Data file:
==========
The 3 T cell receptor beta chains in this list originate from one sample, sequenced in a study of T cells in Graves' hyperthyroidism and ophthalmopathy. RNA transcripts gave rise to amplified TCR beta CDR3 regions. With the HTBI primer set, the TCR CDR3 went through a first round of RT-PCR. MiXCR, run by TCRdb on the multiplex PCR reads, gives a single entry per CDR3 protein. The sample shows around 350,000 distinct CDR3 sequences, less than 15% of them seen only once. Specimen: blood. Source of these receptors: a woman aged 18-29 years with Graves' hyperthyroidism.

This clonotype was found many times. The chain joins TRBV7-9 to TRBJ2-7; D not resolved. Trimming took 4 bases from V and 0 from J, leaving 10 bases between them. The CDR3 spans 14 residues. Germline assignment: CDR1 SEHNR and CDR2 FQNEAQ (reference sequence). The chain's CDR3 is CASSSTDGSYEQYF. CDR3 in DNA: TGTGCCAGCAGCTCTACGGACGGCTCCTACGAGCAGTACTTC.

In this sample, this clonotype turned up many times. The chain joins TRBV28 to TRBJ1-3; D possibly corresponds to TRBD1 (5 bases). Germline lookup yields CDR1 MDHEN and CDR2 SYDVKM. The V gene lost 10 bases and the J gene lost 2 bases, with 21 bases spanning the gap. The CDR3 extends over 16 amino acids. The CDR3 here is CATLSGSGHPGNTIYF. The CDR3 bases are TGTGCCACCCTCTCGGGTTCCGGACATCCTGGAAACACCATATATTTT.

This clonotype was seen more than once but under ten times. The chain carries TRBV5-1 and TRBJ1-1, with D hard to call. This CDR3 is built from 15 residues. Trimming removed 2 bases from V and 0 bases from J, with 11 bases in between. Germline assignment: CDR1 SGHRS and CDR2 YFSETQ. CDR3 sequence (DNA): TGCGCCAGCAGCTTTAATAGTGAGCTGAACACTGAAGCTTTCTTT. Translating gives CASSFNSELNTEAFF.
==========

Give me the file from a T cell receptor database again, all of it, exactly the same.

The 3 T cell receptor beta chains in this list originate from one sample, sequenced in a study of T cells in Graves' hyperthyroidism and ophthalmopathy. RNA transcripts gave rise to amplified TCR beta CDR3 regions. With the HTBI primer set, the TCR CDR3 went through a first round of RT-PCR. MiXCR, run by TCRdb on the multiplex PCR reads, gives a single entry per CDR3 protein. The sample shows around 350,000 distinct CDR3 sequences, less than 15% of them seen only once. Specimen: blood. Source of these receptors: a woman aged 18-29 years with Graves' hyperthyroidism.

This clonotype was found many times. The chain joins TRBV7-9 to TRBJ2-7; D not resolved. Trimming took 4 bases from V and 0 from J, leaving 10 bases between them. The CDR3 spans 14 residues. Germline assignment: CDR1 SEHNR and CDR2 FQNEAQ (reference sequence). The chain's CDR3 is CASSSTDGSYEQYF. CDR3 in DNA: TGTGCCAGCAGCTCTACGGACGGCTCCTACGAGCAGTACTTC.

In this sample, this clonotype turned up many times. The chain joins TRBV28 to TRBJ1-3; D possibly corresponds to TRBD1 (5 bases). Germline lookup yields CDR1 MDHEN and CDR2 SYDVKM. The V gene lost 10 bases and the J gene lost 2 bases, with 21 bases spanning the gap. The CDR3 extends over 16 amino acids. The CDR3 here is CATLSGSGHPGNTIYF. The CDR3 bases are TGTGCCACCCTCTCGGGTTCCGGACATCCTGGAAACACCATATATTTT.

This clonotype was seen more than once but under ten times. The chain carries TRBV5-1 and TRBJ1-1, with D hard to call. This CDR3 is built from 15 residues. Trimming removed 2 bases from V and 0 bases from J, with 11 bases in between. Germline assignment: CDR1 SGHRS and CDR2 YFSETQ. CDR3 sequence (DNA): TGCGCCAGCAGCTTTAATAGTGAGCTGAACACTGAAGCTTTCTTT. Translating gives CASSFNSELNTEAFF.